Grace Under Pressure
Meet Miss Perfect, Meagan Orton – stunning beauty, Honors College student, exceptional dancer and upstart theatre actress. She keeps an insanely busy schedule, running from class to rehearsal to sorority functions to study sessions at the library before finally laying her head down for the night. She also does it with a hearing disability.
During her sophomore year, Meagan woke up one day ready to take a final exam. The only problem was, she couldn’t hear out of one ear. She skipped the exam in favor of the doctor’s office that day, but the doctor could provide no relief. Over the next few weeks, Meagan’s condition deteriorated. She lost hearing in her other ear, gained weight, suffered from rashes and experienced joints so swollen that she had trouble walking. She also suffered from insomnia, meaning she had an inordinate number of waking hours to dwell on how her world had suddenly turned upside down.
She cried for a day or two, then resolved to stop feeling sorry for herself and carry on and learn sign language if necessary. Fortunately, over the summer months, she regained hearing in her left ear with the help of a hearing aid. Her rash, swollen joints, insomnia went away, too, after she discovered that medication designed to jump-start her hearing was causing an allergic reaction. She returned to school, and by December, had received a bone-anchored hearing aid, or Baha, in her right ear, restoring her hearing. Meanwhile, though, she’d also captured the crown as Miss College of Charleston after competing and dancing while hearing-impaired.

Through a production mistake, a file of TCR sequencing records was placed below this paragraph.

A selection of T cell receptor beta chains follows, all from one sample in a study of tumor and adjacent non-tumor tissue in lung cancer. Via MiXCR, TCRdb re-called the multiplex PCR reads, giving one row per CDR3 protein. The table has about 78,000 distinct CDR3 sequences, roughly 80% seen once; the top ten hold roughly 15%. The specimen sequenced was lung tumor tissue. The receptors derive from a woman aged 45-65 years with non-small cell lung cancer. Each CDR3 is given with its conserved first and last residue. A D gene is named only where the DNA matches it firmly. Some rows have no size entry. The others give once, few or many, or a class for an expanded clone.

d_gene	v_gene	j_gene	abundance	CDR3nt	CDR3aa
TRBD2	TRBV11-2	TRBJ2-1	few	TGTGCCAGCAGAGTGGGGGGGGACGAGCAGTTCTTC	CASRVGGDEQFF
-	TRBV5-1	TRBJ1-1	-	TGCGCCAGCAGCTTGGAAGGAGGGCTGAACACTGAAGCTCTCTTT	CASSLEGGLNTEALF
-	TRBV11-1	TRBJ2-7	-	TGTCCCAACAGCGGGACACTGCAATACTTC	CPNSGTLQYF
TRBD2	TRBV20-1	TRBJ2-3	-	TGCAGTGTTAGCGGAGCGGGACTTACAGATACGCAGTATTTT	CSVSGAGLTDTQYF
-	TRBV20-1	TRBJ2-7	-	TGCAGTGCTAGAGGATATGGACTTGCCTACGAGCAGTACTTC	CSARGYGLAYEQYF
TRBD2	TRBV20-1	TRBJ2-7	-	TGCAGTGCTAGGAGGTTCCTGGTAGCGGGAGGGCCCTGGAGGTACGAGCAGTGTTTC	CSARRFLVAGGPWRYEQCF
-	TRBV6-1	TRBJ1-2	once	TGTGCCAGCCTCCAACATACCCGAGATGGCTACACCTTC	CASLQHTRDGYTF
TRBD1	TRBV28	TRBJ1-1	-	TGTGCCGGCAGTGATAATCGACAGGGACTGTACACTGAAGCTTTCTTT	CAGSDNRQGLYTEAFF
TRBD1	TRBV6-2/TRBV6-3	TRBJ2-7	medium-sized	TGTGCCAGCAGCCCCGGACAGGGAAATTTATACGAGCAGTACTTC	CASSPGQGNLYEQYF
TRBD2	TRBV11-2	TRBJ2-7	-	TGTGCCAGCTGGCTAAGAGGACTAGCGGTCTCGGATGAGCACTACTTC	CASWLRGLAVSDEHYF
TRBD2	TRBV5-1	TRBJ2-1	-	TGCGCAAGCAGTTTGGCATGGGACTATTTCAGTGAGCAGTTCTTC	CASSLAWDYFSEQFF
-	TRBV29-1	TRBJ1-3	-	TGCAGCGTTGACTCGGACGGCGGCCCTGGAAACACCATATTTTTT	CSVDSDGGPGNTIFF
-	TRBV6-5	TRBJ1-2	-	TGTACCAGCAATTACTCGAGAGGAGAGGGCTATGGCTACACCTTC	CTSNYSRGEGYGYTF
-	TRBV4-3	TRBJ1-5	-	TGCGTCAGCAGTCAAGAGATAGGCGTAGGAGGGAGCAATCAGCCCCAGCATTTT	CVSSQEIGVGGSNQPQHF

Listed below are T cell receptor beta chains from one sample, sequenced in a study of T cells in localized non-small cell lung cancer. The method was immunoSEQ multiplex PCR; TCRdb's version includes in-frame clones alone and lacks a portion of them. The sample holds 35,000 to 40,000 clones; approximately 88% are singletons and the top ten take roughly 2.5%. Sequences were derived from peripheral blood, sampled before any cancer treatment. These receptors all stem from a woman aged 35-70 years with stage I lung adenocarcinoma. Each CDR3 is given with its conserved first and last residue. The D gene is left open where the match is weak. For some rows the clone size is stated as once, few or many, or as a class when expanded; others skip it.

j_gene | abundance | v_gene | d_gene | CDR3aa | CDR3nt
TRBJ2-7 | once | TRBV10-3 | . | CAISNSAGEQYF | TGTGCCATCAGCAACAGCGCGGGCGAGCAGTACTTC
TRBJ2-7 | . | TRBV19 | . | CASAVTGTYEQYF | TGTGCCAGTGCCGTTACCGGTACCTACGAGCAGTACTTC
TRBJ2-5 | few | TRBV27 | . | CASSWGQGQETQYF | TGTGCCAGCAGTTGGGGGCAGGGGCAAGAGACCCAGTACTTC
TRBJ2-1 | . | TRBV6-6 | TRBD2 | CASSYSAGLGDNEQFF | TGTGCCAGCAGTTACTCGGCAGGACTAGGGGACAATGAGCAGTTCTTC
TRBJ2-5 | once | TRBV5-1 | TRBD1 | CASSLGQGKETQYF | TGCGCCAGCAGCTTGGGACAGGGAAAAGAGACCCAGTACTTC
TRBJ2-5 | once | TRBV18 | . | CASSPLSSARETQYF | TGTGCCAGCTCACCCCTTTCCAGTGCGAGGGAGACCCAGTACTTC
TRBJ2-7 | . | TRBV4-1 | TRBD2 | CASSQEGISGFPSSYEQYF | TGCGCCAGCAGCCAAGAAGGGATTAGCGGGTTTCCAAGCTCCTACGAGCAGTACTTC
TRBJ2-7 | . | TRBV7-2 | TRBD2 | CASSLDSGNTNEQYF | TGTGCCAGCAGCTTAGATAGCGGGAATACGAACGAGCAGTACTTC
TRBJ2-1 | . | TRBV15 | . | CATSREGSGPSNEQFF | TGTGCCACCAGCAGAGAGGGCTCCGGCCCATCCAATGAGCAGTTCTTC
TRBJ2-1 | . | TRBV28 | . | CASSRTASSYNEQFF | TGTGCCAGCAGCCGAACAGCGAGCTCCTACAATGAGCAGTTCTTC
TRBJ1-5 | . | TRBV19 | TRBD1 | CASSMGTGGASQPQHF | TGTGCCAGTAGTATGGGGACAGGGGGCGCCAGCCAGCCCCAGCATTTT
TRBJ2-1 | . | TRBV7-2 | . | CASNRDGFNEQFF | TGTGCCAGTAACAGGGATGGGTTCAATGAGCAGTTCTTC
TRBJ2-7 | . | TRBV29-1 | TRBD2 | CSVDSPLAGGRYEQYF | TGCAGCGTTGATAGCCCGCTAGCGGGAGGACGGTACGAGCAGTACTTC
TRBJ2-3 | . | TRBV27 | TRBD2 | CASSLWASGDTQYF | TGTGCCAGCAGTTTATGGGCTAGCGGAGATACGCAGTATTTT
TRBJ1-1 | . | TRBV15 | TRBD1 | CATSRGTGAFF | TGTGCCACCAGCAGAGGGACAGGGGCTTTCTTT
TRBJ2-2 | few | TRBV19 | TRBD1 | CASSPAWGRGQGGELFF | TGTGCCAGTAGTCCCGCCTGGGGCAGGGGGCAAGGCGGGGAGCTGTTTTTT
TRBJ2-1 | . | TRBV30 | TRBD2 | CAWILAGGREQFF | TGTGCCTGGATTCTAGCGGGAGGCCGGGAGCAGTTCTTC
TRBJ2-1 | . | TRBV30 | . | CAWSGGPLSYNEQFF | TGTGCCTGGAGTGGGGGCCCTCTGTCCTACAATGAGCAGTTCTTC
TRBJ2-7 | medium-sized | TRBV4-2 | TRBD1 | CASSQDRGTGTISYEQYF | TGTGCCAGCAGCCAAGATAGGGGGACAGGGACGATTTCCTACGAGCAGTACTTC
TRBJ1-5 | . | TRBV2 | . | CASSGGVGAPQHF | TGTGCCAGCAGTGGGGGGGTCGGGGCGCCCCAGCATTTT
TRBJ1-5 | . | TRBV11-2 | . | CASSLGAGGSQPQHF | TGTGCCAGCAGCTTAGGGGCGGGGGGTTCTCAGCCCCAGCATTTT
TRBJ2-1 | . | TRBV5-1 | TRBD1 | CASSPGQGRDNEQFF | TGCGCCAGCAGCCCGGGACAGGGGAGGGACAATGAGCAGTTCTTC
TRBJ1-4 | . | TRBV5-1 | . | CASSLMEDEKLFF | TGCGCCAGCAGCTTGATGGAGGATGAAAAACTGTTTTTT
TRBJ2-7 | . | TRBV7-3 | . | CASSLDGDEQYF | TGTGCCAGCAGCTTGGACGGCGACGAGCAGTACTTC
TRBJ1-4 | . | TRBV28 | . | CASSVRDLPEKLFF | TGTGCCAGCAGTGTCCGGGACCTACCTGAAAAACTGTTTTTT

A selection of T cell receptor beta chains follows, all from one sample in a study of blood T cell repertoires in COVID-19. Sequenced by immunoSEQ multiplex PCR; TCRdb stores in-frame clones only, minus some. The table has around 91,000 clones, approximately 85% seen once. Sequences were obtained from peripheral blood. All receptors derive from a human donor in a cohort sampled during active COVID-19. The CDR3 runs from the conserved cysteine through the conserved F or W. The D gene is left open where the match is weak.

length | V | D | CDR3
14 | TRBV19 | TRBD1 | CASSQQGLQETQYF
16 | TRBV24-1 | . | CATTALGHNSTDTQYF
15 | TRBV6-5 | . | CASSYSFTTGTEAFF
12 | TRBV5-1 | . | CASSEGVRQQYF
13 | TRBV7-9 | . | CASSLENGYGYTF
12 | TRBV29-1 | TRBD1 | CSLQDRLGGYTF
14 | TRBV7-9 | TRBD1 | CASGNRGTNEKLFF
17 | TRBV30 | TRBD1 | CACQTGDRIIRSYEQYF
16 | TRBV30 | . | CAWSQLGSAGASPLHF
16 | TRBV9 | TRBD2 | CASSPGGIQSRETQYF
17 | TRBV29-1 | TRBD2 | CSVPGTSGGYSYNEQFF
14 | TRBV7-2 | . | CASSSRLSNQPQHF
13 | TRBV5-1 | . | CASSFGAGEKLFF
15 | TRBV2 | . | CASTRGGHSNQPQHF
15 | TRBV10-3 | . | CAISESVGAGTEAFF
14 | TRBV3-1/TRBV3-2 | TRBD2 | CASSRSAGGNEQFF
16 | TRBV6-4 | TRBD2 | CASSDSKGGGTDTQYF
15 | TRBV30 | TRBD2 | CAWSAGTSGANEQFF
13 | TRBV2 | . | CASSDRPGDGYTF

“I was so excited to be on stage dancing,’ Meagan says. “I just decided I would have fun with it and represent my story the best I could.”
The following summer, she competed in the Miss South Carolina pageant, advocating for those who suffer from sudden hearing loss. Now, says Meagan, she plans to continue that advocacy, promoting awareness of hidden and non-obvious disabilities and counseling children to accept people who are different.
“I’m supposed to be a voice,” she says, “for other people like me who are hearing impaired.”To learn more about Meagan, read about her in the College of Charleston Magazine.